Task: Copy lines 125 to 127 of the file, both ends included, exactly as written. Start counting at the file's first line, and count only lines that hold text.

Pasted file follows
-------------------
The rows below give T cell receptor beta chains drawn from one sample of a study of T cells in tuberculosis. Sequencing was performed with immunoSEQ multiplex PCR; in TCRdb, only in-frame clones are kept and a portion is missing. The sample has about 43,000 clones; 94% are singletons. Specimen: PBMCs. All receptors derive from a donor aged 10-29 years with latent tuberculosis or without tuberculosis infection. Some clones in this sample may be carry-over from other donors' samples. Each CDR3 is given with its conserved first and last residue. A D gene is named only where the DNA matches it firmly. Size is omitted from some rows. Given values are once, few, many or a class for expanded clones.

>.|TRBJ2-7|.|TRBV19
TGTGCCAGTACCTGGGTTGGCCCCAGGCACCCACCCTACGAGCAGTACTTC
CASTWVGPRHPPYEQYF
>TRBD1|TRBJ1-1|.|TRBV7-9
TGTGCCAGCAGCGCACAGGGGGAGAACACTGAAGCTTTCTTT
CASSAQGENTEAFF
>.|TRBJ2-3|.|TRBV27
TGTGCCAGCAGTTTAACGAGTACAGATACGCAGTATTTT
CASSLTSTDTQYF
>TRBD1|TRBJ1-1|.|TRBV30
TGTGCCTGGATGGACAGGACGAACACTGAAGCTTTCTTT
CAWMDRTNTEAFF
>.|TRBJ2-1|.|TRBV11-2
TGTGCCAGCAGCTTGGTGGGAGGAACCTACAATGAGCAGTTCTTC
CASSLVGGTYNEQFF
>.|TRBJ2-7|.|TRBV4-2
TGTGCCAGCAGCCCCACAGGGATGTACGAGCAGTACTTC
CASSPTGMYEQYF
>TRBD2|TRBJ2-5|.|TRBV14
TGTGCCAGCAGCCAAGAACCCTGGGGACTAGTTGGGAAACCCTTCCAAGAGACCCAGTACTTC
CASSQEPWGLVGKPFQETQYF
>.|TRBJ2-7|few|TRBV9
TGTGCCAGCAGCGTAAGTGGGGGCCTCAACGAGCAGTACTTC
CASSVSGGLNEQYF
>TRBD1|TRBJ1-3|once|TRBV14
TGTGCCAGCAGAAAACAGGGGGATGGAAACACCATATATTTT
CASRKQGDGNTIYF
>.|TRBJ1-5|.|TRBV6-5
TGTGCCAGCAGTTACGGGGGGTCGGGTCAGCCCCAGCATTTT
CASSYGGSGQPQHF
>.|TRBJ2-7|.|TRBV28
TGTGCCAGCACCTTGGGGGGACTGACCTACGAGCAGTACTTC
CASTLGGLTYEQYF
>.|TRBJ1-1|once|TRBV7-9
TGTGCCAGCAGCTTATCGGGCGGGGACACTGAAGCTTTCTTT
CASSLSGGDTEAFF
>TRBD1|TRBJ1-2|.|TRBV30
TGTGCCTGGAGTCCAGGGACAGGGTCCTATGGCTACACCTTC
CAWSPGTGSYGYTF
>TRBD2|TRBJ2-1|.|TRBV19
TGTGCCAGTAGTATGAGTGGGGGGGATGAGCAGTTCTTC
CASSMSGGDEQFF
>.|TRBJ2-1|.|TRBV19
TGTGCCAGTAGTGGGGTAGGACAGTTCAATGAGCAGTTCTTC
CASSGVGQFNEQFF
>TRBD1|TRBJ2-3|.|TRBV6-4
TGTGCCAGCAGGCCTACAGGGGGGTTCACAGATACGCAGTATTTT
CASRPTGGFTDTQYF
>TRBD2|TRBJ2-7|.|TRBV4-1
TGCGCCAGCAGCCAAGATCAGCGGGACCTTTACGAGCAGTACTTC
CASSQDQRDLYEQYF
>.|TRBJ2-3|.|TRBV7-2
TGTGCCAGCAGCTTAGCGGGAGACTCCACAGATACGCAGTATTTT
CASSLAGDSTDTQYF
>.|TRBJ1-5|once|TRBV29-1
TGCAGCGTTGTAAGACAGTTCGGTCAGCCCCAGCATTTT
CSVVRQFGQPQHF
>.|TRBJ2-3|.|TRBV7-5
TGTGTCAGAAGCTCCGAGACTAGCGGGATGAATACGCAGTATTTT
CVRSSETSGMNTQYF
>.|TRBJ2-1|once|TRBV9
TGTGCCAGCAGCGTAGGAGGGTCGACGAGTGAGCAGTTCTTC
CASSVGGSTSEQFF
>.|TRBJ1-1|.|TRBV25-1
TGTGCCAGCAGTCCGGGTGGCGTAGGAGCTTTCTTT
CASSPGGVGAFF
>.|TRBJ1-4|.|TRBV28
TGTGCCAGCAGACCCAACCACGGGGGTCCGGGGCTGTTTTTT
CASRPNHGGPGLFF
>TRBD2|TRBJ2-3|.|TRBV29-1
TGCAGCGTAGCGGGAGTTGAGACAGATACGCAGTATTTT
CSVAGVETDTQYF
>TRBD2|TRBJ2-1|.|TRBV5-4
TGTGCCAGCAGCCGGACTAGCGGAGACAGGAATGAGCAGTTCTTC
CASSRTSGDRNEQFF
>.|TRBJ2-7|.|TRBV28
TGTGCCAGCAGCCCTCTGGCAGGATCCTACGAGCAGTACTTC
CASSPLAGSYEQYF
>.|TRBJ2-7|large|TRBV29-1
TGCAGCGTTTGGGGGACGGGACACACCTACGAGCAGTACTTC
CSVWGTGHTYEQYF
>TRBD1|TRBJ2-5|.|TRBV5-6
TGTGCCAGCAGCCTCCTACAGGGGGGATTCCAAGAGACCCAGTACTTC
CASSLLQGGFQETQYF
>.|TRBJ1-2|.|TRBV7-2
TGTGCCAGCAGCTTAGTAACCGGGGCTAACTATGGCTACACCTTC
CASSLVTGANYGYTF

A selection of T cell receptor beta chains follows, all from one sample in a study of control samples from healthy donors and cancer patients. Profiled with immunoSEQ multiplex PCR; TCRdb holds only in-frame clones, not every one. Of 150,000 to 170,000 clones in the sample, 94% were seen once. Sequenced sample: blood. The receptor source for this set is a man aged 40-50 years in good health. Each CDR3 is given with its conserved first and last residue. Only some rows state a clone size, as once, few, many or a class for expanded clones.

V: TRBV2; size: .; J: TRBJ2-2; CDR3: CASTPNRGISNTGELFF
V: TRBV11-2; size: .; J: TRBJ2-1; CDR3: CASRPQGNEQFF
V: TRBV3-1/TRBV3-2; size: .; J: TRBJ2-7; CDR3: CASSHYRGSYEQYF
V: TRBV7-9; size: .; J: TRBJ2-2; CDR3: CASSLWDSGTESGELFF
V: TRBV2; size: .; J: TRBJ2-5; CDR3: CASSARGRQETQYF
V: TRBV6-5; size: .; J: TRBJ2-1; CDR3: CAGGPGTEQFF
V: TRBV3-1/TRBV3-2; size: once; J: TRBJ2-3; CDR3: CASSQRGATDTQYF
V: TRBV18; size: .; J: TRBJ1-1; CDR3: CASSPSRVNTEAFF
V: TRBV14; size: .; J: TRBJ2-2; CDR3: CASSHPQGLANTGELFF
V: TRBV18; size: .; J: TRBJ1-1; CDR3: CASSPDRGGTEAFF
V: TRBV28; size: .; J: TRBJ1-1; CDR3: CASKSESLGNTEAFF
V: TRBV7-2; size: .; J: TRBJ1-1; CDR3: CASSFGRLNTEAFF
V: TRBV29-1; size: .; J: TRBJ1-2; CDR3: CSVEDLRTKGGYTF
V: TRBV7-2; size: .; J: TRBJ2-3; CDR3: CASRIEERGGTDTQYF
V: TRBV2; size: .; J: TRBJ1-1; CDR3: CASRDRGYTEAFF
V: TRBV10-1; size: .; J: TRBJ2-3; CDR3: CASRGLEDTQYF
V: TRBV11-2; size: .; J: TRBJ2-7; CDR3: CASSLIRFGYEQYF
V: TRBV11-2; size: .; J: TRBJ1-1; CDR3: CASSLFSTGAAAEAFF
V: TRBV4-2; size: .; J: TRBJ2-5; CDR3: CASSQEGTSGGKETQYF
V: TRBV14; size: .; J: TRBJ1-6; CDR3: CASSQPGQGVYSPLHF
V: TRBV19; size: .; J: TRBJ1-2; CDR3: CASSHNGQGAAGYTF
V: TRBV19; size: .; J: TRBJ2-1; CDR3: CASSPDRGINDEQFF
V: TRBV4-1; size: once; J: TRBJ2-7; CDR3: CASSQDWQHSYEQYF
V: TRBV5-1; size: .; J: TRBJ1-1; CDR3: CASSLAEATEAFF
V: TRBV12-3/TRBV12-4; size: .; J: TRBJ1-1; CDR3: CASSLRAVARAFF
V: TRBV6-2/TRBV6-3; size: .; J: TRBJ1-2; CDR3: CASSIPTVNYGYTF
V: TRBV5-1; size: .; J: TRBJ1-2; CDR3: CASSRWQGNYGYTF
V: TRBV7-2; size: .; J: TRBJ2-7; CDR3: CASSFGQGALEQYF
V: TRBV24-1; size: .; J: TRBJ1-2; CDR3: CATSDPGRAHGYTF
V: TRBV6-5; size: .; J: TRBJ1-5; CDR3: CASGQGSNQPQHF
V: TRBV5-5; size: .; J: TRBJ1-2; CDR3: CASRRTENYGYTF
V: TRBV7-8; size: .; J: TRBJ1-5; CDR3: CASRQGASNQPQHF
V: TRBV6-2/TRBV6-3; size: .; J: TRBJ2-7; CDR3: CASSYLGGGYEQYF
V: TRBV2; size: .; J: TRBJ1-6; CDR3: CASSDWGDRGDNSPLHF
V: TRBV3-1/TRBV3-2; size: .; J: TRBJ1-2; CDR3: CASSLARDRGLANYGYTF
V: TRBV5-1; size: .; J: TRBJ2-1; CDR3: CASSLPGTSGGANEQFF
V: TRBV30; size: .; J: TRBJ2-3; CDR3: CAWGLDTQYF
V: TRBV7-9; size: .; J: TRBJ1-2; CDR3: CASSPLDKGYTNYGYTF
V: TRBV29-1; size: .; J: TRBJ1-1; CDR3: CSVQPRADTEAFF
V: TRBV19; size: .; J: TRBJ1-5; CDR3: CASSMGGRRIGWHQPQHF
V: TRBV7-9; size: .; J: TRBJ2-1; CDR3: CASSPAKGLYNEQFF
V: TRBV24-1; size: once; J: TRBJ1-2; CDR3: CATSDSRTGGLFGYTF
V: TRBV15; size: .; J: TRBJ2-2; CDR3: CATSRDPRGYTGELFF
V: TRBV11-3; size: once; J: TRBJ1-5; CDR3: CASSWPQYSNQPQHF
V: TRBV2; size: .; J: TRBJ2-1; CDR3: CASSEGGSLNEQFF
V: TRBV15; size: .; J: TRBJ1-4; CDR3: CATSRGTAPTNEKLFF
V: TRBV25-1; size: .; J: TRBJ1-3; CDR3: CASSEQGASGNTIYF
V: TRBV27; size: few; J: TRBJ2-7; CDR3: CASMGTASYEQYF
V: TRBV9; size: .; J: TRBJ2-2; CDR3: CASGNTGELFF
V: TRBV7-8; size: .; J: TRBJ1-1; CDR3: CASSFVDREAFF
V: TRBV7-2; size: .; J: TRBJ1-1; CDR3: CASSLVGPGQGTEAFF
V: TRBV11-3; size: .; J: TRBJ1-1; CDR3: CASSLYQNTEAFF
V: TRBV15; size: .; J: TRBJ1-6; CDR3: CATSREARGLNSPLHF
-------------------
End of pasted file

V: TRBV5-1; size: .; J: TRBJ2-1; CDR3: CASSLPGTSGGANEQFF
V: TRBV30; size: .; J: TRBJ2-3; CDR3: CAWGLDTQYF
V: TRBV7-9; size: .; J: TRBJ1-2; CDR3: CASSPLDKGYTNYGYTF